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Ben Beckerich

Avi training

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Howdy

 

Where to get some really good avi instruction?

 

I'm primarily a climber, live in NW Oregon, and for the time being, splitboard is my alpine vehicle of choice. I have the basics down- I know about aspect and wind direction, bonding, identifying slabs and digging pits... But would like to take a class that'll offer solid instruction on efficiently and accurately applying these things in the field to decrease risk. In other words, I really hoping to not have to waste a bunch of time covering the book stuff, so to speak.

 

Thanks

 

-Ben

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Most classes do focus on the book stuff because the rest is learning your area. The only real way to learn this stuff is to get out on a lot of different days following a lot of different weather, and see what it looks like in the field. Learning the stability tests is easy, learning what they mean *for your area* is hard, and extra hard to teach.

 

Central and southern Cascade snowpack is all maritime snowpack, so unless you're in, or immediately following, a storm, your tool-set and knowledge base isn't going to be that informative since it refers to continental (or Rocky Mountain) snowpack. That was a pretty tough lesson for me: the things I thought I knew like the back of my hand were simply wrong out here.

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Hi Ben:

 

I don't think any organization is going to offer a class that skirts the "book" on any safety issue. I don't know anyone (myself included) who's taken a Level 1 class and said "that was a huge waste of time". There really are no shortcuts and I'm sure there are some classes offered around Portland that you'd learn a lot.

 

Also - get out and tour with guys who know more than you, ask a lot of questions and enjoy the process. Generally speaking, good days for skiing are bad days for climbing so that helps.

 

 

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It my understanding that to qualify as a Level 1 class they have to include *8 hours of training in the field.

 

*see post below by Chris, appears I'm off on the 8 hours in the field, more like 16.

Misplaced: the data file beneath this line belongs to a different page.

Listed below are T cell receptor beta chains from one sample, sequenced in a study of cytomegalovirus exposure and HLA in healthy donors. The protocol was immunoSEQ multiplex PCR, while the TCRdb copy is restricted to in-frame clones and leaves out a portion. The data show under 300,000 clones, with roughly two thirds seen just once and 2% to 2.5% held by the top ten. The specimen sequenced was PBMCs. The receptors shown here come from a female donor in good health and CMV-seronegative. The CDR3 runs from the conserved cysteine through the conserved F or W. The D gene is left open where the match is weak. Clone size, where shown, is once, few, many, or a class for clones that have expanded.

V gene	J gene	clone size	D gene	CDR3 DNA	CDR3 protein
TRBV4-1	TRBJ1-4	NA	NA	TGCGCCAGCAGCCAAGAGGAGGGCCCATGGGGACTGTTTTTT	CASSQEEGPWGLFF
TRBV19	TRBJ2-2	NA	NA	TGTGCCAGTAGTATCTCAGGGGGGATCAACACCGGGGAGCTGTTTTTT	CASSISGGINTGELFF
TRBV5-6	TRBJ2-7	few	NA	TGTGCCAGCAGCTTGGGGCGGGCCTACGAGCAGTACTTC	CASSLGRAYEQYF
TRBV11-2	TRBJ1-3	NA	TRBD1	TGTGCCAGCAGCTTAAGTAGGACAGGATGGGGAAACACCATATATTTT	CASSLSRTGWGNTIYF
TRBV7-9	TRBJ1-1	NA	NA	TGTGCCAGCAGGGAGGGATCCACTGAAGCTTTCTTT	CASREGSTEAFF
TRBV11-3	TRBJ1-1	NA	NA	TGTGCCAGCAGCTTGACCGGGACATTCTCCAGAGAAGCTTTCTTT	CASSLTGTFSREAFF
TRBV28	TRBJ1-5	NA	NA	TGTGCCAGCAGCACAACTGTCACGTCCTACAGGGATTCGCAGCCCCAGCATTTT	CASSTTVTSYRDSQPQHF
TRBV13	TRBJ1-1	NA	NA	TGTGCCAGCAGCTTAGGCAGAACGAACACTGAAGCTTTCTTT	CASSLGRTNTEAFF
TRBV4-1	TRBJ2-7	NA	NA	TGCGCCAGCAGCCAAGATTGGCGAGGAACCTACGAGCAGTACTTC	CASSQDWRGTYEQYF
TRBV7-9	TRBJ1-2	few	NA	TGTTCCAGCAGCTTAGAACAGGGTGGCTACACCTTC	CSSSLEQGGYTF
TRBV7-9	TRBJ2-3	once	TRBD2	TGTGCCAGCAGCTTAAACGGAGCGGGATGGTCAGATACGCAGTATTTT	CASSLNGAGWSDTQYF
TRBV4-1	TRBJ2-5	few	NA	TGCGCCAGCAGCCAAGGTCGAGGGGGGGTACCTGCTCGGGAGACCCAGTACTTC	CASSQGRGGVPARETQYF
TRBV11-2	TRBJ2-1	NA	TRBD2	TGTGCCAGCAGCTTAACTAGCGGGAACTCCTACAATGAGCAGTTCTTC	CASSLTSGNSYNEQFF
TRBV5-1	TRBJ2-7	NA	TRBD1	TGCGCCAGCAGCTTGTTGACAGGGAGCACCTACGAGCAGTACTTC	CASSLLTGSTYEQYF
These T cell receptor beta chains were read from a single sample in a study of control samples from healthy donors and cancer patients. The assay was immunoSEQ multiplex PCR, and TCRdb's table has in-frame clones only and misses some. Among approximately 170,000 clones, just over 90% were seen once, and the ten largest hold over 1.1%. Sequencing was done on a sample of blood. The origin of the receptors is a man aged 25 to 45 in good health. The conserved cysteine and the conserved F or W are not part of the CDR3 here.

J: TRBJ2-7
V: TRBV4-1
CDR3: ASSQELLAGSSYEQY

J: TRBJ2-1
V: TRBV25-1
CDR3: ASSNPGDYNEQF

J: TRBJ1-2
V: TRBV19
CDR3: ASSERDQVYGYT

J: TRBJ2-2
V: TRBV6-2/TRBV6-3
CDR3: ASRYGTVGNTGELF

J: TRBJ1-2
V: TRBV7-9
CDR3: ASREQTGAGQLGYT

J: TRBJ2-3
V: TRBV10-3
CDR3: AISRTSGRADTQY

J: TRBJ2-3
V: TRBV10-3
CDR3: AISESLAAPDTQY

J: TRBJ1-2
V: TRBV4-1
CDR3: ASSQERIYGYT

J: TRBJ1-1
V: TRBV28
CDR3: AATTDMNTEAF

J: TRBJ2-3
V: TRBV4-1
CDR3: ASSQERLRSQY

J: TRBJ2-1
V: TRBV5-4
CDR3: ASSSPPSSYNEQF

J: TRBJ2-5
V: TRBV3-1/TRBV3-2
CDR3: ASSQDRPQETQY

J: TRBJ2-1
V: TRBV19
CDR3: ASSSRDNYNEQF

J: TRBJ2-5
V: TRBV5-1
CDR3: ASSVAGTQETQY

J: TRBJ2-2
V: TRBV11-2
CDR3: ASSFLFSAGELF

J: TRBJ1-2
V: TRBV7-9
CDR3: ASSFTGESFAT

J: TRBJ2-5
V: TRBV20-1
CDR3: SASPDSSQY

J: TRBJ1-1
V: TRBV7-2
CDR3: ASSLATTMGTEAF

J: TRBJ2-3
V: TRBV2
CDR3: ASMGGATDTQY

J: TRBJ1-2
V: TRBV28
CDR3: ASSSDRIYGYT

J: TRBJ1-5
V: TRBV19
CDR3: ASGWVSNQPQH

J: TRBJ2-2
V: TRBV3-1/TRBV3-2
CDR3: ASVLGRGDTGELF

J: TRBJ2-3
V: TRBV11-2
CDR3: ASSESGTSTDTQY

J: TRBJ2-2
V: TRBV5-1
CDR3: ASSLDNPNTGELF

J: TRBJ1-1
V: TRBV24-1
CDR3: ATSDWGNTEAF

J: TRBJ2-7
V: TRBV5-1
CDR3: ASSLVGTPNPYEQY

Edited by Bronco

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Most Avy 1 classes are one day in the class, one day in the field.

 

Don't underestimate how much you'll learn by attending a level one class. For many, it's worth taking a couple of times.

 

If you live in NW Oregon - check out Mountain Savvy for class offerings.

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A typical Level 1 avalanche course is 3 days, or 24 hours of instruction, consisting of 8 hours indoors (either all at once, in two evening sessions, or spread out over the three days) and 2 days in the field. The AIARE curriculum has become the most standard.

 

There are also Avalanche Awareness clinics, which typically are anything less than a level 1 class, and can run the gamut of 2 days in the field with no classroom time to an hour-long power point presentation.

 

Alternatively, you can also get a group of friends together and hire a guide service like Timberline Mountain Guides or Oregon Ski Guides for private instruction. TMG/OSG also offers typical avalanche courses.

 

Just as a caveat, I've learned over time that many self-educated backcountry travelers have BIG GAPING holes in their avalanche education, and some serious misunderstandings of the "why" behind things happening. More than a few times someone has reassured me that they knew something, only to find that their understanding is very flawed and we now have to spend time backtracking to fill in those holes or correct those misunderstandings. Sometimes the most efficient way to make sure your student has a solid grasp of the material is to start at the beginning.

 

Feel free to post any follow up questions or PM me.

Edited by chris